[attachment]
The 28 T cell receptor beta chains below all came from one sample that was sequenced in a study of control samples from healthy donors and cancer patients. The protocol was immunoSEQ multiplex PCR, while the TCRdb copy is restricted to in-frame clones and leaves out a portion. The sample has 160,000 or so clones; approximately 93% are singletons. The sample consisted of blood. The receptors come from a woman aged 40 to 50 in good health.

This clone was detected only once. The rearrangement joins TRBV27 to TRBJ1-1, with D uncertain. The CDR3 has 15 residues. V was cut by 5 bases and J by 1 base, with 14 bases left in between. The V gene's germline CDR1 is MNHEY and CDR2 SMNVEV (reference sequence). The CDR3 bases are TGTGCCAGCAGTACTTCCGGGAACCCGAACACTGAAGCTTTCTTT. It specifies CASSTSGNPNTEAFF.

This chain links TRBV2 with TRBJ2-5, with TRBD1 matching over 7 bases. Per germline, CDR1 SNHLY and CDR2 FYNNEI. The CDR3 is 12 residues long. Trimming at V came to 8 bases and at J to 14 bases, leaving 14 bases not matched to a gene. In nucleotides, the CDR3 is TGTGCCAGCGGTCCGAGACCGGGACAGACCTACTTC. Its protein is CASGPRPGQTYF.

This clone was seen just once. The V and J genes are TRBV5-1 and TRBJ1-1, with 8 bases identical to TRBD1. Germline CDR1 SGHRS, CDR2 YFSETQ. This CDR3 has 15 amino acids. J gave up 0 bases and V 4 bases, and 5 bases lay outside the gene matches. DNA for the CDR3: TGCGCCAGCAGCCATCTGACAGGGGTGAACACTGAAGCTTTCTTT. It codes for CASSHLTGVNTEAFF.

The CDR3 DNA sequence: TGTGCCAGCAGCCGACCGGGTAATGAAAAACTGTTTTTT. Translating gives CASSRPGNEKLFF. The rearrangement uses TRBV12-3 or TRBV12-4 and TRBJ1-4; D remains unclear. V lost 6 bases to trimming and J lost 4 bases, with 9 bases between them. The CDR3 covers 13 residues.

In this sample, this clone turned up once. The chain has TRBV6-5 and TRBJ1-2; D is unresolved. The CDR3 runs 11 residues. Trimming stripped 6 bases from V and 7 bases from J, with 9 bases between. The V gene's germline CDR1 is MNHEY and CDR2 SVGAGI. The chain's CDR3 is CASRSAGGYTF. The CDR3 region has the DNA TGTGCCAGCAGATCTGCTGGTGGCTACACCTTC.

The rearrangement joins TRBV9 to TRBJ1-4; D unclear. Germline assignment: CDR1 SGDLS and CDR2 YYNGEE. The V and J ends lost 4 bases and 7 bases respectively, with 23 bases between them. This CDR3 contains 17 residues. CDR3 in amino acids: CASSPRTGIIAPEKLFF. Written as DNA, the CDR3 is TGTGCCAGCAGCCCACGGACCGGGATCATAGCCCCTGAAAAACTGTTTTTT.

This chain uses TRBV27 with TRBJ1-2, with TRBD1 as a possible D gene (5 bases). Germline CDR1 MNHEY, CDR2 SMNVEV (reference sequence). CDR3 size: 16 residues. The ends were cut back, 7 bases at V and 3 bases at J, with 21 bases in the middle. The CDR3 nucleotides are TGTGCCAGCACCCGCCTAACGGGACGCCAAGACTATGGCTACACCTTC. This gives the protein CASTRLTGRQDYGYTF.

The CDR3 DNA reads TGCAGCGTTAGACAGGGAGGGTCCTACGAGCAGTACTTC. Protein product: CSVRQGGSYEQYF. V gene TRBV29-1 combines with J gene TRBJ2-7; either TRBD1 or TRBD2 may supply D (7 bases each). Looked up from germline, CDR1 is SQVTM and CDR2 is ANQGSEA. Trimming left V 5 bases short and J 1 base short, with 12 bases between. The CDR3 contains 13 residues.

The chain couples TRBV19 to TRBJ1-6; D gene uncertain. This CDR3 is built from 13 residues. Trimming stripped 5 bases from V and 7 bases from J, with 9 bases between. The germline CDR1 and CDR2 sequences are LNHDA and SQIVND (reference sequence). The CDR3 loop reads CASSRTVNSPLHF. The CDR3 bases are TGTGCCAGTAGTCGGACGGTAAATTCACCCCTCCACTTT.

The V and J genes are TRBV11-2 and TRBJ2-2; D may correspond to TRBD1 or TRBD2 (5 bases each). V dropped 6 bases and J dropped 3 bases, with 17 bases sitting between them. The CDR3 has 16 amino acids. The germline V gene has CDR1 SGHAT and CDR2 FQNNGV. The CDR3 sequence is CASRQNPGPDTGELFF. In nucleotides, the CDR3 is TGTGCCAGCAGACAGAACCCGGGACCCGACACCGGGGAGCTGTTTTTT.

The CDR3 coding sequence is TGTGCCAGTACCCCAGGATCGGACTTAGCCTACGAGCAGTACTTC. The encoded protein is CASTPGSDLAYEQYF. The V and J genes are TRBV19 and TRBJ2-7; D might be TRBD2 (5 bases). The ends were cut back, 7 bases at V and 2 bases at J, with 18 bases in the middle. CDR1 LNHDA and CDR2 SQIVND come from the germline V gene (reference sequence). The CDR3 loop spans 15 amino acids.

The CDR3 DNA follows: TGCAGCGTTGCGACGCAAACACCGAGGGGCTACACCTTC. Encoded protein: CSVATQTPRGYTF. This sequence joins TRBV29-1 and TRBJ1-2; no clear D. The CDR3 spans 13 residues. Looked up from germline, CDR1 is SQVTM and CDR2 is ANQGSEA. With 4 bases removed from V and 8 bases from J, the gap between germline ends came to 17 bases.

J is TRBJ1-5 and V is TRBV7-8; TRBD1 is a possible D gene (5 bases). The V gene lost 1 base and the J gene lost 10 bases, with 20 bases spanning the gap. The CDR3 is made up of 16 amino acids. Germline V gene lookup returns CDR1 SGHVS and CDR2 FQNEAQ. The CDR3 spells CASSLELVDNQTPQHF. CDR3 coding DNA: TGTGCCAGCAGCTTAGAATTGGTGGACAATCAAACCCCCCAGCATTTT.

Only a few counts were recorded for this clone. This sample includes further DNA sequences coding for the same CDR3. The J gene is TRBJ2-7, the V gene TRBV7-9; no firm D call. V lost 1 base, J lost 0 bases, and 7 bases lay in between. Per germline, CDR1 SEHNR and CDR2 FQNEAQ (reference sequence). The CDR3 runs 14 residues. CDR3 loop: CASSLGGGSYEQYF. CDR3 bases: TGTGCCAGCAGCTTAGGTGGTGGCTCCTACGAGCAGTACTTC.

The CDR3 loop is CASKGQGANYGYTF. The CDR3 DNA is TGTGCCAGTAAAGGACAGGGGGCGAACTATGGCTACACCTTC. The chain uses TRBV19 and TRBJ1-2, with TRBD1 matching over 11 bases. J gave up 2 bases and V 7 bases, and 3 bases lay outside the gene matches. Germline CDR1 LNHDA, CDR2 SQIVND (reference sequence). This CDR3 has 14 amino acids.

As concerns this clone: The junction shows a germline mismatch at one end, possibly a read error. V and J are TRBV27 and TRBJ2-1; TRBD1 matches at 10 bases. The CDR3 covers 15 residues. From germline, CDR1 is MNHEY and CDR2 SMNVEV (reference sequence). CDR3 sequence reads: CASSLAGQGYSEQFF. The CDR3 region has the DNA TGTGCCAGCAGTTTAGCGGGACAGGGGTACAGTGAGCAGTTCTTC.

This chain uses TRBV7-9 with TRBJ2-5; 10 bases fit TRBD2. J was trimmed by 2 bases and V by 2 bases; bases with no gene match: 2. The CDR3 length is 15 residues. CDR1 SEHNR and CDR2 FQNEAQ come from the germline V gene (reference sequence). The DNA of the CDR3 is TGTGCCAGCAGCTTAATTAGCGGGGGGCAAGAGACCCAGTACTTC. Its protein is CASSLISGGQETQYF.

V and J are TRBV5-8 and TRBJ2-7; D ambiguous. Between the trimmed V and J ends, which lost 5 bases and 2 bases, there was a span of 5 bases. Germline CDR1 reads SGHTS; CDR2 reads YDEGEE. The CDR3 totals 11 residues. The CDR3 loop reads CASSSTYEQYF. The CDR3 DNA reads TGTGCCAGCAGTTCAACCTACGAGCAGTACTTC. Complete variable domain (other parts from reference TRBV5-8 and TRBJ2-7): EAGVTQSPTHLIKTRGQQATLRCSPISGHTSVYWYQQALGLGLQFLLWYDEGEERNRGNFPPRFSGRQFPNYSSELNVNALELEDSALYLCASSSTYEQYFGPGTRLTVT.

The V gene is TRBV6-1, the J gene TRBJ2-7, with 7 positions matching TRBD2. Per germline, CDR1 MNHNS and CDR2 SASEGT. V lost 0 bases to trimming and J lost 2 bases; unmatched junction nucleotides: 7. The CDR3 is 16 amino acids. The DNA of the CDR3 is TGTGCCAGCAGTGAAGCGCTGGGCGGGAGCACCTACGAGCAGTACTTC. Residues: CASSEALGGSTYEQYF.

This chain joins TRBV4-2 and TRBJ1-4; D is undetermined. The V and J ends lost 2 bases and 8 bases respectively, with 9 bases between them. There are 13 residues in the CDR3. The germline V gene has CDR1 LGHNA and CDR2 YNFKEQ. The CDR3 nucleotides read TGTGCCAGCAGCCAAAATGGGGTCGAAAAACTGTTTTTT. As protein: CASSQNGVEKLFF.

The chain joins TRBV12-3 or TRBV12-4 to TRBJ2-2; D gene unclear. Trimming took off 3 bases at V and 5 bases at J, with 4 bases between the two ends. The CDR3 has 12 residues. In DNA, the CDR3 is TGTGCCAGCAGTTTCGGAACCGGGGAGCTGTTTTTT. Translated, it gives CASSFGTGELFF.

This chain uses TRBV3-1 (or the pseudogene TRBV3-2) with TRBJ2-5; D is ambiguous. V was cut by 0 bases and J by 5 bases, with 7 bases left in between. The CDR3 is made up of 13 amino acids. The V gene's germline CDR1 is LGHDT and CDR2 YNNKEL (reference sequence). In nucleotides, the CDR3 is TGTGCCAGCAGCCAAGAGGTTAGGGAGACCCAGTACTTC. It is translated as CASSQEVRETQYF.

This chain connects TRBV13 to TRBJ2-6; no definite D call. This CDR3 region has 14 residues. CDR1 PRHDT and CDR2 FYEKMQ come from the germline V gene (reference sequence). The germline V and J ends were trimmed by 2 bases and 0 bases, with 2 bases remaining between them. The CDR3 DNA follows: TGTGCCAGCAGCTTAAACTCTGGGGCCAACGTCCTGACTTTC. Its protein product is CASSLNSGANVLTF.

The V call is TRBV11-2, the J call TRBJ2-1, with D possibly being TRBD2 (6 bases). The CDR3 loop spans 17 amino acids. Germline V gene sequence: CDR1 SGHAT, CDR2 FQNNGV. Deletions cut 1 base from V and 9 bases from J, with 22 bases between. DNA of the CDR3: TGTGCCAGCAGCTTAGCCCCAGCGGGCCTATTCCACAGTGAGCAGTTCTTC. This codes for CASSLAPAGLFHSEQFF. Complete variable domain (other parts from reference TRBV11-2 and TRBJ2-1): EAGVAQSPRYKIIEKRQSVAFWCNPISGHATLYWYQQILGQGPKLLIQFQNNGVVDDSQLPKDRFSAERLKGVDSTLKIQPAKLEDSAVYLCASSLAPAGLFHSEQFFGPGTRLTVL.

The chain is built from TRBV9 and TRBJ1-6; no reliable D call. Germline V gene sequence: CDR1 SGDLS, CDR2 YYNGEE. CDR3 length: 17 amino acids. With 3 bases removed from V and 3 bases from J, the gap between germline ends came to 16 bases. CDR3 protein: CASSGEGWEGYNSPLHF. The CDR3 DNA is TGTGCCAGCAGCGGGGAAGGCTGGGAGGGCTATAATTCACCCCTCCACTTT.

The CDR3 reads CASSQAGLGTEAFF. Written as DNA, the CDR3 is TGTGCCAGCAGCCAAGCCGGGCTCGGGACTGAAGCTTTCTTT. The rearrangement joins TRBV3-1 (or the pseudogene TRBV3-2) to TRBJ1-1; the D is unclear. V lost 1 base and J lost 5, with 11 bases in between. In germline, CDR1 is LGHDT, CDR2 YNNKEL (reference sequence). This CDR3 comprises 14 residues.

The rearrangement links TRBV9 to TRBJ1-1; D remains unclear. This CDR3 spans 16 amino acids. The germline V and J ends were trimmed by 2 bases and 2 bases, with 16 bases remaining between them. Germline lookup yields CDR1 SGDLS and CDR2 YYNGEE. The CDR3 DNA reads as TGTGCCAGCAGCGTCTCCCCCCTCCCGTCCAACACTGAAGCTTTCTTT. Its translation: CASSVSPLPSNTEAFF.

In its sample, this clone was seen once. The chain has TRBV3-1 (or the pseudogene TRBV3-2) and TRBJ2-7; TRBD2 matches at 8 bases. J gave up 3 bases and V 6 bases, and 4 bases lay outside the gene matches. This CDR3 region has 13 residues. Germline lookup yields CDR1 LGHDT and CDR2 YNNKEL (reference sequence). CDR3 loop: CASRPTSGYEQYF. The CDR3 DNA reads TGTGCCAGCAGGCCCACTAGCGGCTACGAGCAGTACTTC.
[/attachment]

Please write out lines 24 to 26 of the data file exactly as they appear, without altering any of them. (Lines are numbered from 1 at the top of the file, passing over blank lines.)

This chain connects TRBV13 to TRBJ2-6; no definite D call. This CDR3 region has 14 residues. CDR1 PRHDT and CDR2 FYEKMQ come from the germline V gene (reference sequence). The germline V and J ends were trimmed by 2 bases and 0 bases, with 2 bases remaining between them. The CDR3 DNA follows: TGTGCCAGCAGCTTAAACTCTGGGGCCAACGTCCTGACTTTC. Its protein product is CASSLNSGANVLTF.

The V call is TRBV11-2, the J call TRBJ2-1, with D possibly being TRBD2 (6 bases). The CDR3 loop spans 17 amino acids. Germline V gene sequence: CDR1 SGHAT, CDR2 FQNNGV. Deletions cut 1 base from V and 9 bases from J, with 22 bases between. DNA of the CDR3: TGTGCCAGCAGCTTAGCCCCAGCGGGCCTATTCCACAGTGAGCAGTTCTTC. This codes for CASSLAPAGLFHSEQFF. Complete variable domain (other parts from reference TRBV11-2 and TRBJ2-1): EAGVAQSPRYKIIEKRQSVAFWCNPISGHATLYWYQQILGQGPKLLIQFQNNGVVDDSQLPKDRFSAERLKGVDSTLKIQPAKLEDSAVYLCASSLAPAGLFHSEQFFGPGTRLTVL.

The chain is built from TRBV9 and TRBJ1-6; no reliable D call. Germline V gene sequence: CDR1 SGDLS, CDR2 YYNGEE. CDR3 length: 17 amino acids. With 3 bases removed from V and 3 bases from J, the gap between germline ends came to 16 bases. CDR3 protein: CASSGEGWEGYNSPLHF. The CDR3 DNA is TGTGCCAGCAGCGGGGAAGGCTGGGAGGGCTATAATTCACCCCTCCACTTT.